That's a Model T in the photo with the disc brake conversion (If I remember correctly only Model AA pickups had wood wheels, all Model A passenger cars has steel wires) and the young man who drives a lot of miles in that Model T was reluctant to put them on but absolutly loves them. Tens of thousands of miles driven with zero issues.

You can read about him here- https://www.hagerty.com/media/people/when-you-put-10000-miles-on-a-ford-model-t-its-for-the-love-of-...
csnyder
Intermediate Driver

Remember, the "T" had NO front brakes and the rear brake is part of the transmission. Pretty "dicey" at best. The hand brake was almost totally incapable of stopping the car, particularly on a hill - and if you managed to lock the brakes on gravel downhill you WERE in for an interesting ride!!!

 

 Even the 4 wheel mechanicals on a '28 Chevy were just a bit better than dragging your feet. The rear brake was a band on the outside of the drum - the handbrake shoes inside the drum - a "panic stop" involved both hands on the e-brake and both feet on the pedal to avoid turning the drum into either a bell or a cone - - 

dbier
Intermediate Driver

Good article but I wish it had at least some high level info on expected costs for the mentioned conversions. For instance, does converting to electronic ignition on a 50's - 60's era car cost around $500 or $2,000? Or, FI around $1,000 or $5,000? Just a ballpark figure would allow me to focus my research on upgrades that are realistic for my budget. Nevertheless, I appreciate the article!
GRP_Photo
Instructor

Google is your friend.
ModelT
Advanced Driver

YouTube is your friend. You can find all those answers plus how to do those modfications.
I typed before reading the Google is your friend tip.
csnyder
Intermediate Driver

Electronic ignition is the cheapest and simplest - using a Pertronix conversion - about $100.
Might be able to do it for less with junkyard parts depending on your vehicle and abilities. I put electronic ignition on a corvair using a junkyard mitsubishi module and a modified ford reluctor for about $50. EFI can be from a couple hundred using junkyard parts to several thousand for a self tuning Holley - depending again on the car and your abilities. Either one is simpler with 12 volt electrics - so factor that in on early '50s cars
BMD4800
Instructor

As I have experienced, those fuel injection bolt-on set ups don’t always work better than a carb. For whatever reason many intakes just don’t do well with them. I swapped from a Performer back to a GM tried and true TBI intake. That engine ran PERFECTLY. no other changes. It just didn’t like the performer and adapter plate.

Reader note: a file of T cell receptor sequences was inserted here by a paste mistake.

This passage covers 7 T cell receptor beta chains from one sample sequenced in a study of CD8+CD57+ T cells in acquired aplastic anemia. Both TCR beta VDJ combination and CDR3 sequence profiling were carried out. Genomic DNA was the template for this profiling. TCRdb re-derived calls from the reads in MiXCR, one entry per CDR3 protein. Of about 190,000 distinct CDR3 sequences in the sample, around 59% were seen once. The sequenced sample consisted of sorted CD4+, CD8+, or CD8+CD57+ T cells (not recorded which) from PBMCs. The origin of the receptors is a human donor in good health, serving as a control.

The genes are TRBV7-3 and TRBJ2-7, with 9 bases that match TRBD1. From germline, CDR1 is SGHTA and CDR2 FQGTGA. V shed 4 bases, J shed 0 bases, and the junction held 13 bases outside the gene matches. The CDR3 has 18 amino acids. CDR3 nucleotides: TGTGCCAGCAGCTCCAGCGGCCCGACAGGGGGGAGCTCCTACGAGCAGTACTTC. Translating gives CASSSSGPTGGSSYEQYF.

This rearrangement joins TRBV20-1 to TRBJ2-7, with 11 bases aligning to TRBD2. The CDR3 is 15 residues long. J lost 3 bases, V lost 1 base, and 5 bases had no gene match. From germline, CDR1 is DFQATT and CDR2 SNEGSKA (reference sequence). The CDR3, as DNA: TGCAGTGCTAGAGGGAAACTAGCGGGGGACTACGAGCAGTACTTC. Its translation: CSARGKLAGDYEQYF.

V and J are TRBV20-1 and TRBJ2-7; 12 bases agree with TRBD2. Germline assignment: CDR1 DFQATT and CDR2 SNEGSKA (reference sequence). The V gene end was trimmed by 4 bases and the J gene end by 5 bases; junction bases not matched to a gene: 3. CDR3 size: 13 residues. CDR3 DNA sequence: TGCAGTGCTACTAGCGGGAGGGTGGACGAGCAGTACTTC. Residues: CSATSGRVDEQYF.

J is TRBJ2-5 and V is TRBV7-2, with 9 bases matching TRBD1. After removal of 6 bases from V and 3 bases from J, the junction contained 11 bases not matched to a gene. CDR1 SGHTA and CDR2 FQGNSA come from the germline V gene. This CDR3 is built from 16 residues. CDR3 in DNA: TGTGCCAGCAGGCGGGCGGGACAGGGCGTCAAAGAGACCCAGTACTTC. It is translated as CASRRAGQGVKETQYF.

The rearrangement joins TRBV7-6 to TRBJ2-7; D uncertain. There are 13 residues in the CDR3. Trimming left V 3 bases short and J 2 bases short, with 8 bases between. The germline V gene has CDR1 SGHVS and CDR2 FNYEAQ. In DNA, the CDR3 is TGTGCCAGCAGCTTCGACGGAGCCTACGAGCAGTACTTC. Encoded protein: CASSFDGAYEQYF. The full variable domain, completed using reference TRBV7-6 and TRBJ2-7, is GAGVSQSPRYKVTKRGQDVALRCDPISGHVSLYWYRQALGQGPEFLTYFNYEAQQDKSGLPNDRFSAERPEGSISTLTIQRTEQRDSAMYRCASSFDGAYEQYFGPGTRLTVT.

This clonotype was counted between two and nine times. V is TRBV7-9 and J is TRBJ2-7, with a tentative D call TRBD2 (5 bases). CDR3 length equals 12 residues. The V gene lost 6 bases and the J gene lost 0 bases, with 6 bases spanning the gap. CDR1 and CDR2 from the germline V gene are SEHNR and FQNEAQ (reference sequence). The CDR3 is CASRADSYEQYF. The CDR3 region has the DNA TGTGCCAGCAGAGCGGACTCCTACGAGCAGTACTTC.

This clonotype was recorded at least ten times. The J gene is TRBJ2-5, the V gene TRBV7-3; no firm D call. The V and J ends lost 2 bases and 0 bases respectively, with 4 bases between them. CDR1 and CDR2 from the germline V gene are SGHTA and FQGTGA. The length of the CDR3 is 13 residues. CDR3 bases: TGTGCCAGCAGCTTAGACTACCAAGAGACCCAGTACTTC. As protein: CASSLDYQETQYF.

A properly tuned carb isn’t terrible either. In fact, I like my 401s with carbs, not EFI. With the factory intake, they just run better.
csnyder
Intermediate Driver

A GOOF efi setup will beat a GOOD carb every time and even a mediocre EFI can be better than a bad carb. The problem with "performers" and other "performance" systems - carbs in particular, is most guys go WAY too big and the rest of the engine can't handle it. A friend had a 327 with all the BEST speed parts on it and it could hardly get out of it's own way in a '68 impala convertible. Pulled a 350 out of an old GMC pickup - dead stock it outperformed the high-buck 327 by a long shot. The expensive parts just didn't match.

beeser
Intermediate Driver

At 200K miles, the Quadra-Jet on my '84 K10 Scottsdale was just completely worn out, so 10-years ago I converted it to the Rochester Throttle Body fInjection (TBI, "Slobberj ection") system, as found on '87 to '95 GM trucks. I salvage yard sourced everything, and cost was just under $200. Under the hood, it all looks factory original.

csnyder
Intermediate Driver

A good example of a dead simple low tech "non-performance" system that worked - and worked well - sometimes with a bit of modification on a LOT of engines. An adjustable pressure regulator made it pretty "tuneable" and  a few modifications increased the power on a stock 350 it came on from the factory considerably. More power and better mileage - The SFI from a Celebrity eurosport wakes up slant six nicely too - - -

Kyle
Moderator

Thanks for the comment. That is always something I would love to include, but the range is just so wide that it's nearly impossible to include a range for items like the things in this list. Well supported cars like Mustangs and Camaros will have reasonably priced bolt on kits for anything on this list, while something like a Studebaker will require not only more money in most situations, but also some fabrication and sweat equity.
jackinthesac
Pit Crew

I am 4 out of 5 for my '57 Thunderbird. I have been contemplating fuel injection for number 5 also. I also added radial tires as my first change for driving. I got the car to have fun with not to dust in the garage. although I am fortunate to have a cool running engine I also have an 16" pusher fan if needed. The need has been rare. I never liked the placement of the brakelight pressure switch directly under the battery so I incorporated a mechanical switch for late 60s ford pickups with a homemade bracket on the brake pedal arm. The mos visible change is under dash air conditioning. Any change could be undone and all removed parts are stored.